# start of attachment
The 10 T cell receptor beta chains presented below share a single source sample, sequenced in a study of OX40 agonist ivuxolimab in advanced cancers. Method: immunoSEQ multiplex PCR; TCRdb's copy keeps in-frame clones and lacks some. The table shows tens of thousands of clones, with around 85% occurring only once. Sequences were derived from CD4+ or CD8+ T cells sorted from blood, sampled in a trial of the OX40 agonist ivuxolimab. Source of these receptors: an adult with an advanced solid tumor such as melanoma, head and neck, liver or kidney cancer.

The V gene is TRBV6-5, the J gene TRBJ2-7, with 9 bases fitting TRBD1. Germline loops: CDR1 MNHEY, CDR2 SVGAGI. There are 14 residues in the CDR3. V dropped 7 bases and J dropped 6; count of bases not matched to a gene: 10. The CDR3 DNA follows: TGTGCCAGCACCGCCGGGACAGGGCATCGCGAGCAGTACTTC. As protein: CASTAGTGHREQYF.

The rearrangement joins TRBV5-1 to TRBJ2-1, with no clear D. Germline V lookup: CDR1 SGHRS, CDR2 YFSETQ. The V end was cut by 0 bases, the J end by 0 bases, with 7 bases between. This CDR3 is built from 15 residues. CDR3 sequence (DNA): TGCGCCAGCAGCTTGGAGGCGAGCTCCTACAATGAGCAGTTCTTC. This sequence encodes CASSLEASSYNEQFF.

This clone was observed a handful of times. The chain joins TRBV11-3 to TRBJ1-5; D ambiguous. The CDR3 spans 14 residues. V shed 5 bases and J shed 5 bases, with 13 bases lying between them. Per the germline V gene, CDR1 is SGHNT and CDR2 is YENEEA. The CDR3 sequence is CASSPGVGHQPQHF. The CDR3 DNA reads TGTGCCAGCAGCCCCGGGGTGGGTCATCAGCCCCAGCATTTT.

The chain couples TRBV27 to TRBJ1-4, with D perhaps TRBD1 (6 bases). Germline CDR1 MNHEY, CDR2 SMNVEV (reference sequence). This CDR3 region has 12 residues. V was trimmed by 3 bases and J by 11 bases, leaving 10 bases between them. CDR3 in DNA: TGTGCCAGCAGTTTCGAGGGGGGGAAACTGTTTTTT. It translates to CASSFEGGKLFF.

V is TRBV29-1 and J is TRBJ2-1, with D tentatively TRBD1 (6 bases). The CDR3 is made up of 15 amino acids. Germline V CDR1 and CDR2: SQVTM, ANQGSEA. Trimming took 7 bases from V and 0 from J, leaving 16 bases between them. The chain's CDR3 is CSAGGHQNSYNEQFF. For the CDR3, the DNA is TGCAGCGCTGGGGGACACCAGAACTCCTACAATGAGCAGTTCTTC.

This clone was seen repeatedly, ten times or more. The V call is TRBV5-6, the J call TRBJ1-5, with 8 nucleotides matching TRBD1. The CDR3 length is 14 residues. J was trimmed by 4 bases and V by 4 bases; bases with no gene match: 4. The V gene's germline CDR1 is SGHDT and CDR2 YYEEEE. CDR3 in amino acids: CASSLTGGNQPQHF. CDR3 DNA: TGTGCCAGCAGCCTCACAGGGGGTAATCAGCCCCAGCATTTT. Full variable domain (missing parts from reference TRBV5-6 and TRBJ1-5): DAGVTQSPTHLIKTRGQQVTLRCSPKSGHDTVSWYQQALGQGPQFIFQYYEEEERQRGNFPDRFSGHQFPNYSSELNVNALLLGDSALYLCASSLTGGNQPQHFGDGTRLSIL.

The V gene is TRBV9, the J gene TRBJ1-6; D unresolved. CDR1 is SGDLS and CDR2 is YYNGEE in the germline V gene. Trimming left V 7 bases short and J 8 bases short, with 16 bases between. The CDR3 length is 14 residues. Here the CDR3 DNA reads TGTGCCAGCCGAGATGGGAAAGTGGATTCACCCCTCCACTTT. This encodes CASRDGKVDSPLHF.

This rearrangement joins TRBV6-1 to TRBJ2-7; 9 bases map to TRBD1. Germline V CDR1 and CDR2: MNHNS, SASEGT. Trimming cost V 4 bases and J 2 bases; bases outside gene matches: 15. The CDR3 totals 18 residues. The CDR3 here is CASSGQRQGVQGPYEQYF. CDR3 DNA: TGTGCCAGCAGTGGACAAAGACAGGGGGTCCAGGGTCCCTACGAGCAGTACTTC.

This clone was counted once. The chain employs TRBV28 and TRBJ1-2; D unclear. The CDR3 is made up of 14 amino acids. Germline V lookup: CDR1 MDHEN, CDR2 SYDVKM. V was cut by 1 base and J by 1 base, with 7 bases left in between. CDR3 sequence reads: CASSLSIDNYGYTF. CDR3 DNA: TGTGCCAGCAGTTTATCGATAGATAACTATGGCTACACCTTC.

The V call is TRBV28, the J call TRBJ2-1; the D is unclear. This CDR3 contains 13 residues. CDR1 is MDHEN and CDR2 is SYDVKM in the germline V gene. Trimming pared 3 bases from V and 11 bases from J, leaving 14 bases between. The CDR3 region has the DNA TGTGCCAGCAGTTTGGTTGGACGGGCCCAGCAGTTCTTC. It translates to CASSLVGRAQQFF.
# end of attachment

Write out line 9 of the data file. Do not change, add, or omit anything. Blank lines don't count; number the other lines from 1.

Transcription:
This rearrangement joins TRBV6-1 to TRBJ2-7; 9 bases map to TRBD1. Germline V CDR1 and CDR2: MNHNS, SASEGT. Trimming cost V 4 bases and J 2 bases; bases outside gene matches: 15. The CDR3 totals 18 residues. The CDR3 here is CASSGQRQGVQGPYEQYF. CDR3 DNA: TGTGCCAGCAGTGGACAAAGACAGGGGGTCCAGGGTCCCTACGAGCAGTACTTC.